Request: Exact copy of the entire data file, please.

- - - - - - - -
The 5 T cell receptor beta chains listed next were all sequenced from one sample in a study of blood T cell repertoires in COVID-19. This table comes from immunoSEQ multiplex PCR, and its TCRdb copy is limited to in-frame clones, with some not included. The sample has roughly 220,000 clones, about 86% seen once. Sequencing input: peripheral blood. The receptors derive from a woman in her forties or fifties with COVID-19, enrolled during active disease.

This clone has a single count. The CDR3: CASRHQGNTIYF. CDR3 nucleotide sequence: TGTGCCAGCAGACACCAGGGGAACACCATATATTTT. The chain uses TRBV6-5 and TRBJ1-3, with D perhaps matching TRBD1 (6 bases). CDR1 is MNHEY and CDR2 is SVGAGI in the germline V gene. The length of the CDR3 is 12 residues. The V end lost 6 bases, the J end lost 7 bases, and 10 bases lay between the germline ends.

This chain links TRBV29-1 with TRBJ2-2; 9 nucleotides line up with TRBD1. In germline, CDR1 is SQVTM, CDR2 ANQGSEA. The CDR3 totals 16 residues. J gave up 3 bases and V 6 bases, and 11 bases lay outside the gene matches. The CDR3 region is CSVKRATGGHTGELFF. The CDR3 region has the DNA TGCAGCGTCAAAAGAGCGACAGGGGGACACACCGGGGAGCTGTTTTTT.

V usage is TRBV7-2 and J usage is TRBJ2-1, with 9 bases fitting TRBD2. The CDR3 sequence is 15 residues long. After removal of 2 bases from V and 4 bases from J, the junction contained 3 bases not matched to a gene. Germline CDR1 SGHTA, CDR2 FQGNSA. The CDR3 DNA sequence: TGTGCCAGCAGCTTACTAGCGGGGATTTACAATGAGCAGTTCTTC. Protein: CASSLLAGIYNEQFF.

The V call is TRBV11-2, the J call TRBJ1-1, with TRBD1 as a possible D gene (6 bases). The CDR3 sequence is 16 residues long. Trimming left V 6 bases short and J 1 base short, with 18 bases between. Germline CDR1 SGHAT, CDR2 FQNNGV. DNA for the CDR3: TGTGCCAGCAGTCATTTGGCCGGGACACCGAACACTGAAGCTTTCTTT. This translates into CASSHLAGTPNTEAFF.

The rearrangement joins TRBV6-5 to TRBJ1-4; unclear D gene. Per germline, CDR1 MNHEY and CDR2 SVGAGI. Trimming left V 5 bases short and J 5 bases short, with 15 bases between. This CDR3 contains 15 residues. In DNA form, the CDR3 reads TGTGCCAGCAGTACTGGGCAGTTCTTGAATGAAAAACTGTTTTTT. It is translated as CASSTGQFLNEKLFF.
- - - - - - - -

The 5 T cell receptor beta chains listed next were all sequenced from one sample in a study of blood T cell repertoires in COVID-19. This table comes from immunoSEQ multiplex PCR, and its TCRdb copy is limited to in-frame clones, with some not included. The sample has roughly 220,000 clones, about 86% seen once. Sequencing input: peripheral blood. The receptors derive from a woman in her forties or fifties with COVID-19, enrolled during active disease.

This clone has a single count. The CDR3: CASRHQGNTIYF. CDR3 nucleotide sequence: TGTGCCAGCAGACACCAGGGGAACACCATATATTTT. The chain uses TRBV6-5 and TRBJ1-3, with D perhaps matching TRBD1 (6 bases). CDR1 is MNHEY and CDR2 is SVGAGI in the germline V gene. The length of the CDR3 is 12 residues. The V end lost 6 bases, the J end lost 7 bases, and 10 bases lay between the germline ends.

This chain links TRBV29-1 with TRBJ2-2; 9 nucleotides line up with TRBD1. In germline, CDR1 is SQVTM, CDR2 ANQGSEA. The CDR3 totals 16 residues. J gave up 3 bases and V 6 bases, and 11 bases lay outside the gene matches. The CDR3 region is CSVKRATGGHTGELFF. The CDR3 region has the DNA TGCAGCGTCAAAAGAGCGACAGGGGGACACACCGGGGAGCTGTTTTTT.

V usage is TRBV7-2 and J usage is TRBJ2-1, with 9 bases fitting TRBD2. The CDR3 sequence is 15 residues long. After removal of 2 bases from V and 4 bases from J, the junction contained 3 bases not matched to a gene. Germline CDR1 SGHTA, CDR2 FQGNSA. The CDR3 DNA sequence: TGTGCCAGCAGCTTACTAGCGGGGATTTACAATGAGCAGTTCTTC. Protein: CASSLLAGIYNEQFF.

The V call is TRBV11-2, the J call TRBJ1-1, with TRBD1 as a possible D gene (6 bases). The CDR3 sequence is 16 residues long. Trimming left V 6 bases short and J 1 base short, with 18 bases between. Germline CDR1 SGHAT, CDR2 FQNNGV. DNA for the CDR3: TGTGCCAGCAGTCATTTGGCCGGGACACCGAACACTGAAGCTTTCTTT. This translates into CASSHLAGTPNTEAFF.

The rearrangement joins TRBV6-5 to TRBJ1-4; unclear D gene. Per germline, CDR1 MNHEY and CDR2 SVGAGI. Trimming left V 5 bases short and J 5 bases short, with 15 bases between. This CDR3 contains 15 residues. In DNA form, the CDR3 reads TGTGCCAGCAGTACTGGGCAGTTCTTGAATGAAAAACTGTTTTTT. It is translated as CASSTGQFLNEKLFF.